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With the exception of a few high-traffic areas near schools and commercial areas, the City does not remove snow from sidewalks.
It is the responsibility of the owner of a property abutting a public sidewalk to maintain the sidewalk at all times in a safe condition, free of snow and ice. (Woodinville Municipal Code 12.06.030)
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Sometime in early fall, the City of Woodinville starts checking equipment and stockpiling everything we need for snow response. This includes 5 plows, 400 gallons of de-icer, 180 tons of sand, and 70 tons of salt.
The day before snow is expected to arrive, City crews apply sand and a layer of salt brine solution de-icer to major arterials and residential streets that are known to be steep or particularly difficult to navigate. The brine helps prevent snow from sticking to the pavement and makes plowing and additional salting more effective.
The City has a system in place for prioritizing which roads to plow. With over 50 miles of roads, 30 of which are residential including over 100 cul-de-sacs, it takes time for our plows to make it out to all areas.
Plowing time depends on many factors, including the intensity and duration of the snowstorm, the amount of snow accumulated, as well as temperature and wind speed. During particularly intense storms where plows are in use around the clock, equipment repairs are often needed. In this situation, fewer available plows can also contribute to overall plowing time.
City crews operate plows according to our Snow & Ice Route Map. Our goal is to maximize safety and access for the greatest number of people by keeping lifeline routes and major thoroughfares in good winter driving condition.
Major arterials within the City are assigned a Priority 1 level. These roads are often plowed multiple times before starting on lower priority roads. Priority 1 routes also include roads that provide access to fire stations, medical facilities, and schools.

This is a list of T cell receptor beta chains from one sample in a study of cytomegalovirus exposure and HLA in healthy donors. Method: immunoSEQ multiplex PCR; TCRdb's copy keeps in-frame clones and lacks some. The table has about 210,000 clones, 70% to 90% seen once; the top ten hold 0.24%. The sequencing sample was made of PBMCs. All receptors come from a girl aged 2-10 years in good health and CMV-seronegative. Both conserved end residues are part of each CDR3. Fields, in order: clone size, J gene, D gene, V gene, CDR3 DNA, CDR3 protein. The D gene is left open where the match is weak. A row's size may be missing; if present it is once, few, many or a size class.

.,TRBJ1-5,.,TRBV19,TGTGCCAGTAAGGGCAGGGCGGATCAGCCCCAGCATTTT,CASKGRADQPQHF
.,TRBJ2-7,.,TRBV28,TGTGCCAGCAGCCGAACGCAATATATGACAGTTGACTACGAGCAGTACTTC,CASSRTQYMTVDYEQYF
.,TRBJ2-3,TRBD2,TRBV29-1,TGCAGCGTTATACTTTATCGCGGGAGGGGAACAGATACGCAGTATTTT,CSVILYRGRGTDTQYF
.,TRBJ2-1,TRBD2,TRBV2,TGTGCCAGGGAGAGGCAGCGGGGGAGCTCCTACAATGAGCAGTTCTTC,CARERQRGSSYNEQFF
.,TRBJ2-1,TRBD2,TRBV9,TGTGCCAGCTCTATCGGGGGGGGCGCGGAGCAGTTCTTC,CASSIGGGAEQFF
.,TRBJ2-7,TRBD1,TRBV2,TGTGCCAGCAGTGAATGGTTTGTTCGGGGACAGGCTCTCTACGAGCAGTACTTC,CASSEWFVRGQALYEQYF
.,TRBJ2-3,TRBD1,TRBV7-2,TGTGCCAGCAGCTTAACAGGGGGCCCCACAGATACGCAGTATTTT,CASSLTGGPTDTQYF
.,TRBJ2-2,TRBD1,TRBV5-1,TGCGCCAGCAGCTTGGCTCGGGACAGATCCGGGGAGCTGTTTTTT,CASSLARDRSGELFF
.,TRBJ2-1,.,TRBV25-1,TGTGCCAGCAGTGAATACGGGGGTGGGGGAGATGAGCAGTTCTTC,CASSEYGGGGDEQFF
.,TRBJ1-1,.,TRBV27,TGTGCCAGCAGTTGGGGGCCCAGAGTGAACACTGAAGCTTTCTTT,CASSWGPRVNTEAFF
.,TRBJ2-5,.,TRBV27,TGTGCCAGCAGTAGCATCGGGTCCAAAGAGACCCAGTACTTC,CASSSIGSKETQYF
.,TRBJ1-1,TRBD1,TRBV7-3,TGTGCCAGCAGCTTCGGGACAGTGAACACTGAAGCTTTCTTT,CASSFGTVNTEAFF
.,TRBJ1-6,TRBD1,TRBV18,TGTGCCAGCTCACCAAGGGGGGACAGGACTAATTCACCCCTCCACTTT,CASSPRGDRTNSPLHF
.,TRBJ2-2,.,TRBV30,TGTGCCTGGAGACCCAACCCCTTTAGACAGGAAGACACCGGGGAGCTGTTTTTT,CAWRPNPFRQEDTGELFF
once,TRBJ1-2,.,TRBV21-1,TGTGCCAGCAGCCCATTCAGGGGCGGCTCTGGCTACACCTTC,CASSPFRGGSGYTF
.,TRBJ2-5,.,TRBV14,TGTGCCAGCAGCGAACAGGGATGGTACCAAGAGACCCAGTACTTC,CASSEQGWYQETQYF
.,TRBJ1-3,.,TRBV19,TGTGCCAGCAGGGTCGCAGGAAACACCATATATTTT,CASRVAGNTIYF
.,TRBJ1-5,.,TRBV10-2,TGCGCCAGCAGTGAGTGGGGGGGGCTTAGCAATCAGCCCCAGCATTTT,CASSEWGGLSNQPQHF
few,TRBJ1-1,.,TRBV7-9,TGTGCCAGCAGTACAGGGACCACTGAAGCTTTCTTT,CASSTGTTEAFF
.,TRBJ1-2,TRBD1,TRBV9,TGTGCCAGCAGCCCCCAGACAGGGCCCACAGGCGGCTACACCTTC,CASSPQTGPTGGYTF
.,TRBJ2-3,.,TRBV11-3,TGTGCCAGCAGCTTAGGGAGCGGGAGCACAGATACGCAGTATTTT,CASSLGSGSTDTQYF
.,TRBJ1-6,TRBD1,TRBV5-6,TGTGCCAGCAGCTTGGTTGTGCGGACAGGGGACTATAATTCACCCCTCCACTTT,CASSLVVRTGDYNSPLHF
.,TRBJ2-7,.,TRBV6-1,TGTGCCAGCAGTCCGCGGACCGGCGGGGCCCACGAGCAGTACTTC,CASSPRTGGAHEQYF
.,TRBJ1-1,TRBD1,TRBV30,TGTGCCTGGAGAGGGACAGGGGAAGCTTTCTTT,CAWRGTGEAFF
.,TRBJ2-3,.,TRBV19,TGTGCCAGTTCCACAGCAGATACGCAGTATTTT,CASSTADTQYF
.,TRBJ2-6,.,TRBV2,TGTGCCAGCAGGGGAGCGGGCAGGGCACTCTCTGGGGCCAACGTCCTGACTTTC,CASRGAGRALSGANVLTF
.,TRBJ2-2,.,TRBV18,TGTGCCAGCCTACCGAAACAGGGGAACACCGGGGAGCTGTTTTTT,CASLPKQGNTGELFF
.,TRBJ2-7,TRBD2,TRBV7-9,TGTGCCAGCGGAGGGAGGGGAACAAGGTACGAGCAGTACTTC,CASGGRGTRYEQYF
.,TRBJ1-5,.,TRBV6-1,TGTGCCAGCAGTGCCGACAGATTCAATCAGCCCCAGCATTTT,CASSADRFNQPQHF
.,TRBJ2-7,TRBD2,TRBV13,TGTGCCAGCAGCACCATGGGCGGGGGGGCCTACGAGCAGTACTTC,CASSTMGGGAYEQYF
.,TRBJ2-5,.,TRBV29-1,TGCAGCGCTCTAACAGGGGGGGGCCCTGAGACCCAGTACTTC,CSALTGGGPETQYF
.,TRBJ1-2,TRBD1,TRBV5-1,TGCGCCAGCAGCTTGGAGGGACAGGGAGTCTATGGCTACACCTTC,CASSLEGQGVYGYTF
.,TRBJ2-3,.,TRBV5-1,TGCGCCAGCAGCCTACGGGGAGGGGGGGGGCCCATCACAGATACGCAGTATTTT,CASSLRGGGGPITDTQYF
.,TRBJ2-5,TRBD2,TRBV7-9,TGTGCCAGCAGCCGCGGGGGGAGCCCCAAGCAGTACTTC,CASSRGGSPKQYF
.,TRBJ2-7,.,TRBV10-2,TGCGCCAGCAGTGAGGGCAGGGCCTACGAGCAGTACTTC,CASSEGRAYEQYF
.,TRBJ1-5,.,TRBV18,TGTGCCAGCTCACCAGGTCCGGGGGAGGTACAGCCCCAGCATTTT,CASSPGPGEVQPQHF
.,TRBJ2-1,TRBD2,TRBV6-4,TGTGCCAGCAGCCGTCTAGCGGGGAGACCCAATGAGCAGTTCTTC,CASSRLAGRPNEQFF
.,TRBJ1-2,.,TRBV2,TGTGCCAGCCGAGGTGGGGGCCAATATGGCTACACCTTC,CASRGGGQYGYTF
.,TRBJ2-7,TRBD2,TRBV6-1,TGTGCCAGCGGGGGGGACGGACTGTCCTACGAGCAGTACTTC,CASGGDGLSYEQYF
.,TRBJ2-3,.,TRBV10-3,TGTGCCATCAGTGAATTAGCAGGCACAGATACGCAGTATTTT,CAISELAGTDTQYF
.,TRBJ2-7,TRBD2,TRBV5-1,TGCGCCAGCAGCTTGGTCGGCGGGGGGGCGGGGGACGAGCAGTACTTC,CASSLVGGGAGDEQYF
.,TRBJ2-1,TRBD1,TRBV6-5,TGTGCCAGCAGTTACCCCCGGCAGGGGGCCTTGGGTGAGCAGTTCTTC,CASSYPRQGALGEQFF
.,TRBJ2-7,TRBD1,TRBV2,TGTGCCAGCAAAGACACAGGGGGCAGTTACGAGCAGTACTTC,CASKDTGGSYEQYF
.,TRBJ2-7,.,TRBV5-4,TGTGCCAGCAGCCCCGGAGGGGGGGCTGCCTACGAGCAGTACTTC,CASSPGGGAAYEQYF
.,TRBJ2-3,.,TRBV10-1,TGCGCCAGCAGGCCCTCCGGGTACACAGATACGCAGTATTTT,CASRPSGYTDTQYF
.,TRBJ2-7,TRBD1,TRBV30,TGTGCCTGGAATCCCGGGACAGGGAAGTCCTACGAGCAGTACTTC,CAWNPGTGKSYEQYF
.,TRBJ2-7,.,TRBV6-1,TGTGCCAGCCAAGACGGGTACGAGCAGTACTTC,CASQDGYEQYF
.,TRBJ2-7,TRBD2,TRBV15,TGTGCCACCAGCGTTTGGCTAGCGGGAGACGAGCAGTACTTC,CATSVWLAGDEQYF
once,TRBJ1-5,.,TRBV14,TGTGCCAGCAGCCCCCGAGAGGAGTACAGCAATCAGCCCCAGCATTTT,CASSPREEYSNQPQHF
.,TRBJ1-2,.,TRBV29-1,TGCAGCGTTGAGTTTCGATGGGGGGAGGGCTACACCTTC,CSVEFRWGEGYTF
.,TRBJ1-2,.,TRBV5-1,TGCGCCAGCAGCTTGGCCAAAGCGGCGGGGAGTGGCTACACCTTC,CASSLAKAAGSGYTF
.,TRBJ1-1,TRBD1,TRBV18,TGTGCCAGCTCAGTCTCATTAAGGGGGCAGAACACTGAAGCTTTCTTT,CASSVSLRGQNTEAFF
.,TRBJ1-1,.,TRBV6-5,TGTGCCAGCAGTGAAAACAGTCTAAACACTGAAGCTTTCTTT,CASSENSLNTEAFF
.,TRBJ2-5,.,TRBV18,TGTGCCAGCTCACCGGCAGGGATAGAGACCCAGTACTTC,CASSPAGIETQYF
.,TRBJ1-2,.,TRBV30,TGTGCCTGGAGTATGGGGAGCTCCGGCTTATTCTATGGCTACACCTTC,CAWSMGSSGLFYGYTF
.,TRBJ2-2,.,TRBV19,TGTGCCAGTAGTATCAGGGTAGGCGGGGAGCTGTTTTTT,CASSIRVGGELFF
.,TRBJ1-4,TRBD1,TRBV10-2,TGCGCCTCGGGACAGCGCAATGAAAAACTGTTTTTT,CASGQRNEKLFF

Priority 2, 3, and 4 streets are assigned by taking into consideration connectivity to major arterials, presence of steep hills, curves, or ditches, and the number of households that rely on a street to leave their neighborhood.
Private roads and driveways are not plowed.
During and immediately after major snow events, we can sometimes get hundreds of these calls a day. Our crews are out plowing 24/7, and it can take time to get to some of the smaller residential streets. If the snow is continuing to fall, we’re likely working to ensure that major thoroughfares stay clear.
Please understand that we have finite resources to respond to snow events—including plow equipment, maintenance personnel, and storage capacity for deicer and salt to treat surfaces. This is especially true when responding to unusually intense snow events for our region. With over 100 lane miles of roadway to maintain, it is difficult to plow all of the streets with the City’s limited staff and equipment. Most of the First Priority routes contain four lanes plus turning lanes; these routes can keep equipment busy 24 hours a day, even after the snow stops falling. The City’s goal is to maintain a safe travel route for you and your family. The City makes every effort to get to the lower priority streets when weather and conditions allow.
If you live along a low-priority street and are concerned about the time it takes for plows to arrive, we recommend making a plan with your neighbors to coordinate shoveling and snow removal. If you are physically able to shovel snow, consider helping those who live nearby who may not be.
We recommend all Woodinville residents have an emergency kit on hand which includes first aid supplies, food, water, and other supplies to be self-sufficient for 7-10 days. For help putting together an emergency kit, refer to the Emergency Kit Checklist from Makeitthrough.org (PDF).
Sometimes snow pushed to the side of the road by a plow can pile up and block driveways. There is no way for plow operators to avoid this. It is the resident’s responsibility to shovel the area around their driveway.
We don’t stack snow in the center lane because … Plowing and piling snow into the center of a street creates a safety hazard. The freeze-thaw cycle creates a bigger challenge when the melting snow freezes on the road surface during the evening. Traffic flow is restricted by eliminating a portion of a driving lane, and it creates sight obstructions for low ground clearance vehicles.
The safest thing you can do during a snow storm is to stay off the roads. Not only is driving during snowfall treacherous for you and your vehicle, it can be life-threatening for pedestrians. Slow-moving and abandoned cars also interfere with first responders and plow operators—better not to take a chance if you can avoid it. Mostly importantly, do not abandon your car in the middle of the road.
If you must drive, slow down and watch for ice, hills, and ditches.
Be sure to clear your car of all snow and ice before leaving for your destination.
When driving at night, keep your headlight beams low. High beams can amplify the appearance of snow and lead to decreased visibility.